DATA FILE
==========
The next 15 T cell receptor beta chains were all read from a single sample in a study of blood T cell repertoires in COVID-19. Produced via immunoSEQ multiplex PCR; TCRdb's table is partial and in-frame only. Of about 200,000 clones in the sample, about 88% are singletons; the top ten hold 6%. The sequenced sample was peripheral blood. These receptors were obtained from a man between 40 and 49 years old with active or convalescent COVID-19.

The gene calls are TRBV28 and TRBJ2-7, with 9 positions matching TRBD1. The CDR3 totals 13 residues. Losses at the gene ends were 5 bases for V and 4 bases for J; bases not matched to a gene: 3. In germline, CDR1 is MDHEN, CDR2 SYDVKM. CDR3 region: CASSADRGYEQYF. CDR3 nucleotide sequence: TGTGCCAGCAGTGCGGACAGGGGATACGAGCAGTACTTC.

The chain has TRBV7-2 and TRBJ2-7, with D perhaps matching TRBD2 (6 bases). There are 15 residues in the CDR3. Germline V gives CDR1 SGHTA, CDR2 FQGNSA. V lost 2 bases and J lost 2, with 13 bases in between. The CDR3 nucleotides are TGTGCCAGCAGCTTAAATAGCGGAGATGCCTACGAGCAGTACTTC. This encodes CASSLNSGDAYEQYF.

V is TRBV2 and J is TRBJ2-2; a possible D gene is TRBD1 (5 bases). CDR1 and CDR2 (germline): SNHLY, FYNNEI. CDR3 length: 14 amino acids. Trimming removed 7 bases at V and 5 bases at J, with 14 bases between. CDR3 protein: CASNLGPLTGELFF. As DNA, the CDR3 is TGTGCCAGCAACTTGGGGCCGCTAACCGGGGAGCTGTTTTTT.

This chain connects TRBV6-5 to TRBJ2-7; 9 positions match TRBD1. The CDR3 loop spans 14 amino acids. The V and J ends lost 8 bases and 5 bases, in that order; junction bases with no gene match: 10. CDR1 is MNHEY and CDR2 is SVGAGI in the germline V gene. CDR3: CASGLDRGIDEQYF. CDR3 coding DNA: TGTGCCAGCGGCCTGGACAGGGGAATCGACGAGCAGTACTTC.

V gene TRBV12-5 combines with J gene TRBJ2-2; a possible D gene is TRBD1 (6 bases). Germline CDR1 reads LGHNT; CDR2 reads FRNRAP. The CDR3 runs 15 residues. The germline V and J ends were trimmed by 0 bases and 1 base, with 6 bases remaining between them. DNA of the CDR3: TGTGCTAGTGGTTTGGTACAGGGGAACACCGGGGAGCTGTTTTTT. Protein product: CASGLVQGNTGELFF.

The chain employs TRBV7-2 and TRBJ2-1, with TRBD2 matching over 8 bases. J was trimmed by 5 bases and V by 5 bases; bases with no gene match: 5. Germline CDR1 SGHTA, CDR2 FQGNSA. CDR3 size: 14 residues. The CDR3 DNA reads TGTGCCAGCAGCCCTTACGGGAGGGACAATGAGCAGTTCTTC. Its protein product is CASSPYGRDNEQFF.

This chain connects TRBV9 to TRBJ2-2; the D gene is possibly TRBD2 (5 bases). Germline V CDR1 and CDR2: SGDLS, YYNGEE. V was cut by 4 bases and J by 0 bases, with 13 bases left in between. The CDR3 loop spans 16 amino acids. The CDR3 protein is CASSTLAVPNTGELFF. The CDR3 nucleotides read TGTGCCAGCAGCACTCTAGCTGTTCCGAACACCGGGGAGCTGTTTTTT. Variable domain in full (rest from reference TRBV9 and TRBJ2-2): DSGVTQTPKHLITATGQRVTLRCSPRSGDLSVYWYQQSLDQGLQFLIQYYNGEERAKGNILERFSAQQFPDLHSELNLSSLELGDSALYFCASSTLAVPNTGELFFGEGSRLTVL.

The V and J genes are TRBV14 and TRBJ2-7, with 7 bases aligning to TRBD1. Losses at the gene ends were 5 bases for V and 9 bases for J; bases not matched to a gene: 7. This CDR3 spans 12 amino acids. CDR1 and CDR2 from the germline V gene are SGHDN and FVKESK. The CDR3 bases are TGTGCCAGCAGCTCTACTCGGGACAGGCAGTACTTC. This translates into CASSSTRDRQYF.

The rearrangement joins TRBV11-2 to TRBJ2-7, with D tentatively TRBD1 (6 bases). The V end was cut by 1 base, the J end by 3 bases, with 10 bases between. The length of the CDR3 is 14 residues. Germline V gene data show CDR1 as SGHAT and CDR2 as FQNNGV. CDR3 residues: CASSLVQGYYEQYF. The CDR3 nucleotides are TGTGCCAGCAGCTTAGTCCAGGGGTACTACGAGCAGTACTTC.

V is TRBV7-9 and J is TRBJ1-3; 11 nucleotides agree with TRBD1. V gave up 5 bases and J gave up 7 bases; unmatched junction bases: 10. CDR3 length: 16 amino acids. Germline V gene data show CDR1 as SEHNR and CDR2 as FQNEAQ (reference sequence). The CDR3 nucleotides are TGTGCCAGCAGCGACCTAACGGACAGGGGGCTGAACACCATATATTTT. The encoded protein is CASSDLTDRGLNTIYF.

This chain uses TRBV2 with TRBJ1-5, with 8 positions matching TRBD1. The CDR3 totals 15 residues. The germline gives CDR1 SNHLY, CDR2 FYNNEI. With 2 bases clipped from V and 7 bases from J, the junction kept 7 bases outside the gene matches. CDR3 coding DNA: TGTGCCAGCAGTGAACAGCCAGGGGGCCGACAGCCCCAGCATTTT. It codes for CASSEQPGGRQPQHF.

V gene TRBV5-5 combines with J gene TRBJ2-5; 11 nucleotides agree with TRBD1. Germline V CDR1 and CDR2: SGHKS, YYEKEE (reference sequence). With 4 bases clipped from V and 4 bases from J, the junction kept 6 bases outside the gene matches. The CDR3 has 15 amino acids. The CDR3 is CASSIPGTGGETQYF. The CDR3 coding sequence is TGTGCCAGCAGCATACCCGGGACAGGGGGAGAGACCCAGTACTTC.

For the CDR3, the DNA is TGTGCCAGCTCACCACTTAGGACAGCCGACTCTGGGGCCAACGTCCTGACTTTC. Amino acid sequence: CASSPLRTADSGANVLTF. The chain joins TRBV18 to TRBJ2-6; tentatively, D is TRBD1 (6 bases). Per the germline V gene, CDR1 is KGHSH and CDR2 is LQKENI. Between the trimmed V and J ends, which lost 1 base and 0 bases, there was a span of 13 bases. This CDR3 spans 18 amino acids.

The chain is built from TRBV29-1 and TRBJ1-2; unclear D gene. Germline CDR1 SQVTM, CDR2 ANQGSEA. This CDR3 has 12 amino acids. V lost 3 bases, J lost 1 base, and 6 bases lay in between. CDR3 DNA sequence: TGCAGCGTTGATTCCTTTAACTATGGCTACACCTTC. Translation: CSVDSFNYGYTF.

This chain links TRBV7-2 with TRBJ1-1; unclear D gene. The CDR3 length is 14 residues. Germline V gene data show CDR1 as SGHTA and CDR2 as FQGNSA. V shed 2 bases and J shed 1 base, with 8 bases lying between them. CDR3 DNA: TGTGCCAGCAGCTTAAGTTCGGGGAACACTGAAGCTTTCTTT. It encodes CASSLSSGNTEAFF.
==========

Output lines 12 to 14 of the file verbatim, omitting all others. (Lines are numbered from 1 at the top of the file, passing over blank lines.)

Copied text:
This chain uses TRBV2 with TRBJ1-5, with 8 positions matching TRBD1. The CDR3 totals 15 residues. The germline gives CDR1 SNHLY, CDR2 FYNNEI. With 2 bases clipped from V and 7 bases from J, the junction kept 7 bases outside the gene matches. CDR3 coding DNA: TGTGCCAGCAGTGAACAGCCAGGGGGCCGACAGCCCCAGCATTTT. It codes for CASSEQPGGRQPQHF.

V gene TRBV5-5 combines with J gene TRBJ2-5; 11 nucleotides agree with TRBD1. Germline V CDR1 and CDR2: SGHKS, YYEKEE (reference sequence). With 4 bases clipped from V and 4 bases from J, the junction kept 6 bases outside the gene matches. The CDR3 has 15 amino acids. The CDR3 is CASSIPGTGGETQYF. The CDR3 coding sequence is TGTGCCAGCAGCATACCCGGGACAGGGGGAGAGACCCAGTACTTC.

For the CDR3, the DNA is TGTGCCAGCTCACCACTTAGGACAGCCGACTCTGGGGCCAACGTCCTGACTTTC. Amino acid sequence: CASSPLRTADSGANVLTF. The chain joins TRBV18 to TRBJ2-6; tentatively, D is TRBD1 (6 bases). Per the germline V gene, CDR1 is KGHSH and CDR2 is LQKENI. Between the trimmed V and J ends, which lost 1 base and 0 bases, there was a span of 13 bases. This CDR3 spans 18 amino acids.